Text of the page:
LETTER: Bush right for installing strick policies after Sept. 11 attacks

Dear editor:

Nearly every day I open a newspaper and read about someone somewhere who claims their Constitutional rights were violated. I feel that this constant leaning on the Constitution is wearing the old document out. Pretty soon, the thing may collapse, and then we'll have to write a new one. Dumb jokes aside, I was a bit surprised to see such a left-wing stance being taken in last Friday's Daily News editorial.

Apparently, some think that President Bush is making a mistake by instituting new national security policies in the wake of the Sept. 11 attacks.

Well, let me be the first to say that I am not one of them. First of all, it was America's lax immigration laws and overzealous emphasis on Constitutional rights that allowed the tragedy to happen in the first place. Those responsible for the attacks used our policies against us, laughing in our faces as we suffered on Sept. 11.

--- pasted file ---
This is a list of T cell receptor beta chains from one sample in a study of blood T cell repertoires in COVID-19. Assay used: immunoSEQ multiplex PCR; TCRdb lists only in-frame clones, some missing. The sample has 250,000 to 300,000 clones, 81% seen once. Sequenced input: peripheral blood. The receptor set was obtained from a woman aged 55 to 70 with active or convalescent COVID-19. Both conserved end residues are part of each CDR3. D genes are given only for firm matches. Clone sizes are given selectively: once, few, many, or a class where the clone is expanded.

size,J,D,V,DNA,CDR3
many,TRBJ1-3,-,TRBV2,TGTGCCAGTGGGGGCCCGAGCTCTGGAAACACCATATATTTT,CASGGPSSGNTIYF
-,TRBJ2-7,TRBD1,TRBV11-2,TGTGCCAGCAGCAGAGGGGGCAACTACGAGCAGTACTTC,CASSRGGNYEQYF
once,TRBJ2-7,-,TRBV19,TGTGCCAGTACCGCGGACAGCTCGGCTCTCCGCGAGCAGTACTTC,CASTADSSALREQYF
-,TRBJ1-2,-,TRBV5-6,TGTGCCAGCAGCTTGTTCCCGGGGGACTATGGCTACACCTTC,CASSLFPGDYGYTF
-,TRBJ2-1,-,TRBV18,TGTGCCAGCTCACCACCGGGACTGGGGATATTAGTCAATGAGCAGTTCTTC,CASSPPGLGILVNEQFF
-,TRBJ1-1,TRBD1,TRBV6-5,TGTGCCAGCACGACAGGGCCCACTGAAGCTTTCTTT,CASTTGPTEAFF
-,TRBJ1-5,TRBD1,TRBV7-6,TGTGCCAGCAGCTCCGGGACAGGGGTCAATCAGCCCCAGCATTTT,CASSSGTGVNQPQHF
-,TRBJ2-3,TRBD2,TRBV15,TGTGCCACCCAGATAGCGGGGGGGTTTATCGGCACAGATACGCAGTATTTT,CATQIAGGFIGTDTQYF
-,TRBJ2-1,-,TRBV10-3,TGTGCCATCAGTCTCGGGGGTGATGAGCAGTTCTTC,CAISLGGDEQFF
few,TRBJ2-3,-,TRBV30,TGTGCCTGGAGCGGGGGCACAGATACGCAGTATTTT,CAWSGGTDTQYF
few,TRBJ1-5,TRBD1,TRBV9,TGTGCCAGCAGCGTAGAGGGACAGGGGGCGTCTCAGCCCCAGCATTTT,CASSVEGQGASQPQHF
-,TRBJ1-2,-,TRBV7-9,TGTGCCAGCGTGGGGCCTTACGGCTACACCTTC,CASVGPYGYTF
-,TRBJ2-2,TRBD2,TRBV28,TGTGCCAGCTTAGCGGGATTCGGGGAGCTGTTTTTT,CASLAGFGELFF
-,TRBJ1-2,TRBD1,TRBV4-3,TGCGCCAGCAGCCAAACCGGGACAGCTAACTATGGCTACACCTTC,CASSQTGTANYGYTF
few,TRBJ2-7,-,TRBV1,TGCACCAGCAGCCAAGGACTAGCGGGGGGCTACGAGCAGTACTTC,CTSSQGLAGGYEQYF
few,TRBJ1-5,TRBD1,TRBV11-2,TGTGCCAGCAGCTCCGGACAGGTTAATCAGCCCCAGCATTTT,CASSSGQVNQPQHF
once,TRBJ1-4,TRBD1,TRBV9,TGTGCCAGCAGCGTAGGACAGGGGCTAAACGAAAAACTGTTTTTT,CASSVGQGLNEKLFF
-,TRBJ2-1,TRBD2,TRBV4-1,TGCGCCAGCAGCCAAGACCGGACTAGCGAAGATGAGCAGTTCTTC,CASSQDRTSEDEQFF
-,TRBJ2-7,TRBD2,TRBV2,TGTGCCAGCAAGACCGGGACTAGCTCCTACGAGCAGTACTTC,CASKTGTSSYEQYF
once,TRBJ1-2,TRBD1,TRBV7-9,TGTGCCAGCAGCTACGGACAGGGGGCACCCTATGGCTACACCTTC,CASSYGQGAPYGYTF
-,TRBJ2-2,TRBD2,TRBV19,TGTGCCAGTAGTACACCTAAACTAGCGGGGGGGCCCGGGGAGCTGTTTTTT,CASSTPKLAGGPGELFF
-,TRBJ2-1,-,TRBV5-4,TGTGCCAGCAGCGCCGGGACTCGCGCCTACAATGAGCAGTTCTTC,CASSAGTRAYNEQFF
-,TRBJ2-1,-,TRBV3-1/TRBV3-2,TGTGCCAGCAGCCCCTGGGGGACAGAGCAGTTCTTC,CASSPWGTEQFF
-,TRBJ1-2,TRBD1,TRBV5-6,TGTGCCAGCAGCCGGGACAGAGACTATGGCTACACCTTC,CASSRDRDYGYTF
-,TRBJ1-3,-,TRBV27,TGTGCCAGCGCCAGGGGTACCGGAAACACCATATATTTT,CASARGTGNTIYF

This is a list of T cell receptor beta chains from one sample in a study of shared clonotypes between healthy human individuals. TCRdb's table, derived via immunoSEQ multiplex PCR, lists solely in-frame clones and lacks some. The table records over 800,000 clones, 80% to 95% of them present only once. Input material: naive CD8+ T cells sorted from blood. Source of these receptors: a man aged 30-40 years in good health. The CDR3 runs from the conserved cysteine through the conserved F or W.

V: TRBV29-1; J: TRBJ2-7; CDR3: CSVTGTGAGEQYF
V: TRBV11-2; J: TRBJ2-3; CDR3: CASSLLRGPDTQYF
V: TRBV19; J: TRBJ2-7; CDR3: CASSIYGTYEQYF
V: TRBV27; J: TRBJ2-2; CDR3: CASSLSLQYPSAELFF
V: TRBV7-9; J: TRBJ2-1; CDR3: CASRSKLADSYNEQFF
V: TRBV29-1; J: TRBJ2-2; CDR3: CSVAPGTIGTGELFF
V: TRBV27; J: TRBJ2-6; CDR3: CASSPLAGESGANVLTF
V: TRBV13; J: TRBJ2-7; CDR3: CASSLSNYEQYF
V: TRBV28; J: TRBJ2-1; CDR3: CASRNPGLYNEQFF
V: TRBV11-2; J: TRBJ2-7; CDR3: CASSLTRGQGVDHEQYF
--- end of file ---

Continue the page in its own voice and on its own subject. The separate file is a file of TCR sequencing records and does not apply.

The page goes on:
For too long the government has being prevented from maintaining adequate national security. Now President Bush is fighting to change that. He wants to try the perpetrators in military tribunals because he knows our justice system is inadequate to handle this type of situation. Those responsible for Sept. 11 would walk free if tried in our courts. Besides, the attacks were an act of war planned by a terrorist group and should be treated as such. They were not a civilian crime.

So, I don't see how military tribunals are unconstitutional. As for the government interviewing people of a Middle Eastern decent, you make it sound as if they just pull people off the street and question them. Again, that is not the case. Those questioned are believed to have vital information pertaining to the attacks. You think they just randomly pick up people because they look like they are from the Middle East? A co-worker of mine is from Saudi Arabia, and no one has swooped him up for a round of questioning.

My point is, our government isn't gathering people to put in internment camps, and we aren't burning anyone at the stake.

The mistakes of Presidents Lincoln and Roosevelt pale in comparison to the leadership they offered in those times of crisis. These new policies will help bring those responsible for Sept. 11 to justice and prevent future attacks on the United States.

Don't get me wrong, there is nothing easy about treading in the Constitution in the interest of national security. But desperate times call for desperate measures, and being safe from terrorism is every American's Constitutional right.

Matt Holland


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